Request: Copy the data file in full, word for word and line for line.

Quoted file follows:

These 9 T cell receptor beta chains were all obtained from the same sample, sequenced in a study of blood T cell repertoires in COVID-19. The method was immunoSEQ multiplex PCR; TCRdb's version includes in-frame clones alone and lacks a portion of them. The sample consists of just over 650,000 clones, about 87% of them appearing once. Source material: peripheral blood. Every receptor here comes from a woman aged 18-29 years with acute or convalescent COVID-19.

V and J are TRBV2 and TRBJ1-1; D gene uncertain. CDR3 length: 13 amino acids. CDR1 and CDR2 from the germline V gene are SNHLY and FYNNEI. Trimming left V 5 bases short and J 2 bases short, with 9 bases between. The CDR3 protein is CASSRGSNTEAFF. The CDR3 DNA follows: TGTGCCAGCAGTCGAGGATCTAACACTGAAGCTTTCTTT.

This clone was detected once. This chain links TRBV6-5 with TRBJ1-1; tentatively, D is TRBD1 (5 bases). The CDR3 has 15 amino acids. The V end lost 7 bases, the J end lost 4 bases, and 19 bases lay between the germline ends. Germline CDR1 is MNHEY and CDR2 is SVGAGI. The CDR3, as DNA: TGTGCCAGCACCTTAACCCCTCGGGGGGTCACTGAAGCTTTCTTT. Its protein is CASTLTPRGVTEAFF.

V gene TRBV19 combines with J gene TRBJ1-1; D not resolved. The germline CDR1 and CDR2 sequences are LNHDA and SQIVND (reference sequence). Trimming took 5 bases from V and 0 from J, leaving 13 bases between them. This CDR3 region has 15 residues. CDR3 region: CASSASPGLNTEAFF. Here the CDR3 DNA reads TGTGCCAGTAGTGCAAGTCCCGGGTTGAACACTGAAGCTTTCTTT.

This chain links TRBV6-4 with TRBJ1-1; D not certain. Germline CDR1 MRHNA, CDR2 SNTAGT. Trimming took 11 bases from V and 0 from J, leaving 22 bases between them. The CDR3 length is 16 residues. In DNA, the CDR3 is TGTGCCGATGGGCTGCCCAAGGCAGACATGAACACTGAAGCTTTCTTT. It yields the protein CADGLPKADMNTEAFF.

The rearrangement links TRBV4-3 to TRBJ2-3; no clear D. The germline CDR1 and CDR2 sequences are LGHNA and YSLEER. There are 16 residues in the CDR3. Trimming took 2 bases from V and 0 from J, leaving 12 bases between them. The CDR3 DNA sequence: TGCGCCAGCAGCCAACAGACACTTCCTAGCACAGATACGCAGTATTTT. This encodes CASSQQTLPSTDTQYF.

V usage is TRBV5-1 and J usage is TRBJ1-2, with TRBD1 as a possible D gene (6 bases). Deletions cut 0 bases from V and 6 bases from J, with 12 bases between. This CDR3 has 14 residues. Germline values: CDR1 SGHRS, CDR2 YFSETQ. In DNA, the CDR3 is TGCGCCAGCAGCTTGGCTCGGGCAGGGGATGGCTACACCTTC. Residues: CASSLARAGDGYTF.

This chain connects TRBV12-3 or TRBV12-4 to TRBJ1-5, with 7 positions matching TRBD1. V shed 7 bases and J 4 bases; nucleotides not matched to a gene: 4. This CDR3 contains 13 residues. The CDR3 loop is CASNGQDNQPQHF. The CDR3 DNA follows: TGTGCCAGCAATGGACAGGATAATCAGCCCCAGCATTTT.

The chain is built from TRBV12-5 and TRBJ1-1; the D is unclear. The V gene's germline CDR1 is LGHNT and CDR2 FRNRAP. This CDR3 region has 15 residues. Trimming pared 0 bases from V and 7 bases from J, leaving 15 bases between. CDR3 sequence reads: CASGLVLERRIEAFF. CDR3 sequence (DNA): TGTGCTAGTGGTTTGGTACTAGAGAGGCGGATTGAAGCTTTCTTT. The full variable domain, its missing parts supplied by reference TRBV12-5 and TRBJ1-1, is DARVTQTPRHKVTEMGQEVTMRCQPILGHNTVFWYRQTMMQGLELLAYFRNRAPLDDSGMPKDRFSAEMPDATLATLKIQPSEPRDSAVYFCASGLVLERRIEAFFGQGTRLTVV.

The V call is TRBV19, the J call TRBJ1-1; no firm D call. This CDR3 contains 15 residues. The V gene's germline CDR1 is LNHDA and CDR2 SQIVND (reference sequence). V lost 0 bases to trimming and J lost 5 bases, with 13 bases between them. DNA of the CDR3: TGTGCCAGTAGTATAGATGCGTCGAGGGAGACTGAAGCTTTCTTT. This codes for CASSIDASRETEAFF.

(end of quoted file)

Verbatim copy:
These 9 T cell receptor beta chains were all obtained from the same sample, sequenced in a study of blood T cell repertoires in COVID-19. The method was immunoSEQ multiplex PCR; TCRdb's version includes in-frame clones alone and lacks a portion of them. The sample consists of just over 650,000 clones, about 87% of them appearing once. Source material: peripheral blood. Every receptor here comes from a woman aged 18-29 years with acute or convalescent COVID-19.

V and J are TRBV2 and TRBJ1-1; D gene uncertain. CDR3 length: 13 amino acids. CDR1 and CDR2 from the germline V gene are SNHLY and FYNNEI. Trimming left V 5 bases short and J 2 bases short, with 9 bases between. The CDR3 protein is CASSRGSNTEAFF. The CDR3 DNA follows: TGTGCCAGCAGTCGAGGATCTAACACTGAAGCTTTCTTT.

This clone was detected once. This chain links TRBV6-5 with TRBJ1-1; tentatively, D is TRBD1 (5 bases). The CDR3 has 15 amino acids. The V end lost 7 bases, the J end lost 4 bases, and 19 bases lay between the germline ends. Germline CDR1 is MNHEY and CDR2 is SVGAGI. The CDR3, as DNA: TGTGCCAGCACCTTAACCCCTCGGGGGGTCACTGAAGCTTTCTTT. Its protein is CASTLTPRGVTEAFF.

V gene TRBV19 combines with J gene TRBJ1-1; D not resolved. The germline CDR1 and CDR2 sequences are LNHDA and SQIVND (reference sequence). Trimming took 5 bases from V and 0 from J, leaving 13 bases between them. This CDR3 region has 15 residues. CDR3 region: CASSASPGLNTEAFF. Here the CDR3 DNA reads TGTGCCAGTAGTGCAAGTCCCGGGTTGAACACTGAAGCTTTCTTT.

This chain links TRBV6-4 with TRBJ1-1; D not certain. Germline CDR1 MRHNA, CDR2 SNTAGT. Trimming took 11 bases from V and 0 from J, leaving 22 bases between them. The CDR3 length is 16 residues. In DNA, the CDR3 is TGTGCCGATGGGCTGCCCAAGGCAGACATGAACACTGAAGCTTTCTTT. It yields the protein CADGLPKADMNTEAFF.

The rearrangement links TRBV4-3 to TRBJ2-3; no clear D. The germline CDR1 and CDR2 sequences are LGHNA and YSLEER. There are 16 residues in the CDR3. Trimming took 2 bases from V and 0 from J, leaving 12 bases between them. The CDR3 DNA sequence: TGCGCCAGCAGCCAACAGACACTTCCTAGCACAGATACGCAGTATTTT. This encodes CASSQQTLPSTDTQYF.

V usage is TRBV5-1 and J usage is TRBJ1-2, with TRBD1 as a possible D gene (6 bases). Deletions cut 0 bases from V and 6 bases from J, with 12 bases between. This CDR3 has 14 residues. Germline values: CDR1 SGHRS, CDR2 YFSETQ. In DNA, the CDR3 is TGCGCCAGCAGCTTGGCTCGGGCAGGGGATGGCTACACCTTC. Residues: CASSLARAGDGYTF.

This chain connects TRBV12-3 or TRBV12-4 to TRBJ1-5, with 7 positions matching TRBD1. V shed 7 bases and J 4 bases; nucleotides not matched to a gene: 4. This CDR3 contains 13 residues. The CDR3 loop is CASNGQDNQPQHF. The CDR3 DNA follows: TGTGCCAGCAATGGACAGGATAATCAGCCCCAGCATTTT.

The chain is built from TRBV12-5 and TRBJ1-1; the D is unclear. The V gene's germline CDR1 is LGHNT and CDR2 FRNRAP. This CDR3 region has 15 residues. Trimming pared 0 bases from V and 7 bases from J, leaving 15 bases between. CDR3 sequence reads: CASGLVLERRIEAFF. CDR3 sequence (DNA): TGTGCTAGTGGTTTGGTACTAGAGAGGCGGATTGAAGCTTTCTTT. The full variable domain, its missing parts supplied by reference TRBV12-5 and TRBJ1-1, is DARVTQTPRHKVTEMGQEVTMRCQPILGHNTVFWYRQTMMQGLELLAYFRNRAPLDDSGMPKDRFSAEMPDATLATLKIQPSEPRDSAVYFCASGLVLERRIEAFFGQGTRLTVV.

The V call is TRBV19, the J call TRBJ1-1; no firm D call. This CDR3 contains 15 residues. The V gene's germline CDR1 is LNHDA and CDR2 SQIVND (reference sequence). V lost 0 bases to trimming and J lost 5 bases, with 13 bases between them. DNA of the CDR3: TGTGCCAGTAGTATAGATGCGTCGAGGGAGACTGAAGCTTTCTTT. This codes for CASSIDASRETEAFF.